Analysis has revealed that figures for waiting times across Yorkshire vary from anything between five and 18 weeks, with more than 6,000 tests cancelled across Yorkshire in the last year alone.
The “horrendous” situation, say instructors, is forcing them to book driving tests for their students before they’ve even had their first lesson.
“It’s unbelievably frustrating,” said Noel Gaughan, an instructor who has set up a nationwide petition to Parliament, securing nearly 4,000 signatures. “This is about jobs and livelihoods. Someone, somewhere, has taken their eye off the ball. And it’s only going to get worse.”
Official figures show learner drivers face a postcode lottery as to how long they have to wait for a test. In some areas students are waiting more than four months for a test while in others options are available within five weeks.
According to figures from the Driver and Vehicle Standards Agency’s website, the test centres in Yorkshire with the longest waits as of earlier this month were Pontefract 16 weeks, Halifax 12 weeks, Heckmondwike 15 weeks and Leeds 14 weeks.
A response to a Freedom of Information Act request by the agency with figures from May 16 gives an indication of how quickly waiting lists are rising.
At that point, the waiting time at the Leeds Practical Driving Test Centre was 13 weeks, with a wait of 15 weeks at Horsforth Driving Test Centre.
Both were significantly higher than the national average wait of 11.3 weeks, and dramatic increases on the averages for the 12 months to April, which were 8.8 weeks in Leeds and 9.3 weeks in Horsforth.
In the first four months of this year, there were 247 car tests cancelled by the DVSA at Leeds DTC and 280 cancelled by the DVSA at Horsforth DTC.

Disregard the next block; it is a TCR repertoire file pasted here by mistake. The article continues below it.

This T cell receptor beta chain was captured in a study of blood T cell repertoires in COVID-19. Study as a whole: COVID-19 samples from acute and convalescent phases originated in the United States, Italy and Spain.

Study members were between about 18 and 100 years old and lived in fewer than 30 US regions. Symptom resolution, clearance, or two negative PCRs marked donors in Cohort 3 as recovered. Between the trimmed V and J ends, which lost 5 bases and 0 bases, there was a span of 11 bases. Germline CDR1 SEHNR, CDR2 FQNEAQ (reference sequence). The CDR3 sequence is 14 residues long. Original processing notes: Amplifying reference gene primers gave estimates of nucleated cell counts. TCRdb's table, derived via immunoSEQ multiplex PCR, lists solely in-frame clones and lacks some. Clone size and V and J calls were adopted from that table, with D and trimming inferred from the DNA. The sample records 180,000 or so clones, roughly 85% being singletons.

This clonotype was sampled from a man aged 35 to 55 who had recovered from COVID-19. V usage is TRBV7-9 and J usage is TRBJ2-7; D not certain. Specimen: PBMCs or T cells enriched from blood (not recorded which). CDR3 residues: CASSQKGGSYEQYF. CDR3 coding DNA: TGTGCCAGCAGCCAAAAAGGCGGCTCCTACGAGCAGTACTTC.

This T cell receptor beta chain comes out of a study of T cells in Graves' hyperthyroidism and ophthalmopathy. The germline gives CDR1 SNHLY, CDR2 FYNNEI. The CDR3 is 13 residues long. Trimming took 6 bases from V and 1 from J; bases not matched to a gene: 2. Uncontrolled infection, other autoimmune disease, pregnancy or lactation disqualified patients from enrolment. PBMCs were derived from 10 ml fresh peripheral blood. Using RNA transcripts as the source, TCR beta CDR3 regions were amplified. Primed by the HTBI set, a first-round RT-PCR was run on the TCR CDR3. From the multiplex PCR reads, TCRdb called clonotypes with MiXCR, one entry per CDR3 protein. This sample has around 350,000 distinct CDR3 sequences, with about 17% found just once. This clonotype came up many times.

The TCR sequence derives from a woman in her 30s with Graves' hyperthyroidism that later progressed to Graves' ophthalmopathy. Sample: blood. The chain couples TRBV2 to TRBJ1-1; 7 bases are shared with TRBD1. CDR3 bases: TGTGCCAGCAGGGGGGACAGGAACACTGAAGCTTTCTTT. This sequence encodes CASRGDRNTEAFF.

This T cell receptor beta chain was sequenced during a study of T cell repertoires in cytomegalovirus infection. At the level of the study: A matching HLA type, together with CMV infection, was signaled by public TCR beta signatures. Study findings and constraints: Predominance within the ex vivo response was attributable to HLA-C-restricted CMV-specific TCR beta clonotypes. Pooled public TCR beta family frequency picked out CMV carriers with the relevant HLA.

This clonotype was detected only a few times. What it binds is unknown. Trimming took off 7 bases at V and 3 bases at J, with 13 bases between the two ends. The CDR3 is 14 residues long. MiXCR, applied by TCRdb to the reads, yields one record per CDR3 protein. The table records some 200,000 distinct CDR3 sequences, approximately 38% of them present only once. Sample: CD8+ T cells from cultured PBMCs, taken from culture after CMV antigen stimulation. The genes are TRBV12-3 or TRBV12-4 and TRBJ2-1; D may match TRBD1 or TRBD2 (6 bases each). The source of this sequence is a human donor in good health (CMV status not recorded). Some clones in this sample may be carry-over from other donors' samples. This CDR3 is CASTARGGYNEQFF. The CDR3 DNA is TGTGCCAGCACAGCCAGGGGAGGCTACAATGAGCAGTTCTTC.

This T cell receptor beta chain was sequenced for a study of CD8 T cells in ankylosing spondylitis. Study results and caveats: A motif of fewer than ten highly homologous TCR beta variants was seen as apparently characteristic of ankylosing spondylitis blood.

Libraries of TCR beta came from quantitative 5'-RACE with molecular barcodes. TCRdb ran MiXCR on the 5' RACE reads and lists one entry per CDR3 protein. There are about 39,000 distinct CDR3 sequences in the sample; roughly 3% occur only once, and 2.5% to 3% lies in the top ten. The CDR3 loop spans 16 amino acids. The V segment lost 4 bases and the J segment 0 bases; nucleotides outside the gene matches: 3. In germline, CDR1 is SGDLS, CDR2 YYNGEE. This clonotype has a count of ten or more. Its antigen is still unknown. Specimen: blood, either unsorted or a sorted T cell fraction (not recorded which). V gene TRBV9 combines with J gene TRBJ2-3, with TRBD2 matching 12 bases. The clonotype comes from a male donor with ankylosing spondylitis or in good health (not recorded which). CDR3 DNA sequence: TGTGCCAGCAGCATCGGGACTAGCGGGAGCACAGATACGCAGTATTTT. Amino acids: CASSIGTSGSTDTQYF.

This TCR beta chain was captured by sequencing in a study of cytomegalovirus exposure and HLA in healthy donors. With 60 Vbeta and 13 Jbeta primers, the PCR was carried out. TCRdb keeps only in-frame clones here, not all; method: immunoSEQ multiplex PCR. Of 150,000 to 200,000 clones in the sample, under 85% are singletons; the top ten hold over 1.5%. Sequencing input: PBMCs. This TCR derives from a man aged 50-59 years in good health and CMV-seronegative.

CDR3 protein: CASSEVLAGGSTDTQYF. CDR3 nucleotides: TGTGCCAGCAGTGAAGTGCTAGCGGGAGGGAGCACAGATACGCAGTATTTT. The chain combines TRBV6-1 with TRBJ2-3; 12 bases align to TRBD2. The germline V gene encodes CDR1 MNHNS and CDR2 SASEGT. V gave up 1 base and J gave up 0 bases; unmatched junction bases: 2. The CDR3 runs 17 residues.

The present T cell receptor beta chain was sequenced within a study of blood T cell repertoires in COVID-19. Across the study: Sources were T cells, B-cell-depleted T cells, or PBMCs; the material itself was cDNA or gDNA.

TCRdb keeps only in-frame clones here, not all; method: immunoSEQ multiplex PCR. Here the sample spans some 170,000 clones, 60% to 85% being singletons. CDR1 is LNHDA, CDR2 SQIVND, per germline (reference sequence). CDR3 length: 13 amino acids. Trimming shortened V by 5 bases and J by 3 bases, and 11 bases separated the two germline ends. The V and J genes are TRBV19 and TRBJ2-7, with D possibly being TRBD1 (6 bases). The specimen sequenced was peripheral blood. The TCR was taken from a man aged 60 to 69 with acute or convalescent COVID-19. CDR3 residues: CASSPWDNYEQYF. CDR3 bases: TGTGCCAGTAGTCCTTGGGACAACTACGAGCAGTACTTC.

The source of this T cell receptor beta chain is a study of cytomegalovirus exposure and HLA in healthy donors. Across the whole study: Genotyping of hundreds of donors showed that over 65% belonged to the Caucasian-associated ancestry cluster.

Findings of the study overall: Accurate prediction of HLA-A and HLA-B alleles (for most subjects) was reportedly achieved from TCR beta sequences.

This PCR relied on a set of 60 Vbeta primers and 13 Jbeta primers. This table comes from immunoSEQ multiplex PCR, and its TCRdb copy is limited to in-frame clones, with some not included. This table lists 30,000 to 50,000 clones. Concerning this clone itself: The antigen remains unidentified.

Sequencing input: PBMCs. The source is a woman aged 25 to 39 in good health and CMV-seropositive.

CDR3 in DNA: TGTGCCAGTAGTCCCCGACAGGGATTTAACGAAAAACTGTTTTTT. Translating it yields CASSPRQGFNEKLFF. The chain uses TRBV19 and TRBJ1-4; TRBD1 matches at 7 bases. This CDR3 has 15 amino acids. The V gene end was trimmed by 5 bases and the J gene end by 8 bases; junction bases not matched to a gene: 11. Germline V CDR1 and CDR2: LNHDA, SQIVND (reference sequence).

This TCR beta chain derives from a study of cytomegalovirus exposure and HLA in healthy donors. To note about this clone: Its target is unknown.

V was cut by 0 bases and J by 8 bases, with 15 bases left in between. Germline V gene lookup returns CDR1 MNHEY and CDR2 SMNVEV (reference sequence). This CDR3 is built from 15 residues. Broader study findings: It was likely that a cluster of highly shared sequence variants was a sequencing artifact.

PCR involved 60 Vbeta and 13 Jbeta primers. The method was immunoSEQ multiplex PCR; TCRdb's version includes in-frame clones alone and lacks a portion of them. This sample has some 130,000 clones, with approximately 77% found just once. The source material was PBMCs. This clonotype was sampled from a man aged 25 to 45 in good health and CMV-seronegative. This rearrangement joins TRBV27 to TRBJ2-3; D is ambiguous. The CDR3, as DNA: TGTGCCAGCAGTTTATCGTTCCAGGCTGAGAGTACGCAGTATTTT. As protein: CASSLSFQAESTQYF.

“There’s a shortage of examiners,” said Harrogate driving instructor Mark Lancaster, explaining the test backlog. “They are just leaving the industry and it takes time to train new ones up.”
DVSA Head of Operations, Phil Lloyd, said staff shortages were to blame.
He said: “The increase in demand for driving tests is continuing, and we acknowledge that waiting times are currently higher than we would like in some of our locations,” he said.
“We are working to address this as quickly as possible and will continue with further examiner recruitment campaigns throughout 2016.”
The agency had recruited 193 new examiners in the past year, he said, with a further 44 starting since April.
Some students are abandoning their hopes of learning to drive as the time and costs involved in months of further lessons are simply too much to bear.
“I actually started learning around six year ago when I was 19,” said Glenn Taylor, now 25.
“I failed the driving test and it slipped off my priority list - I seem to recall waiting around five or six weeks then for a test at the old Eccleshill centre.”
Deciding to try again this year, he bought a car to practice in and found a driving instructor. But when he tried to book his test he was told it was a three month wait.
“I have been told it’s down to staff shortages but it appears the situation is just getting worse with no improvements in sight,” he said. “To compound that I was told by my instructor he’d had a number of tests cancelled by the test centre when some students test dates were approaching and therefore forced to the back of the queue again.
“Unfortunately, I failed the test. Now it’s not on my priority list again,” he said. “If I wait say four months for a test which I fail I will have another four month’s wait. It’s very important. If you need to travel to work then a car is pretty key.”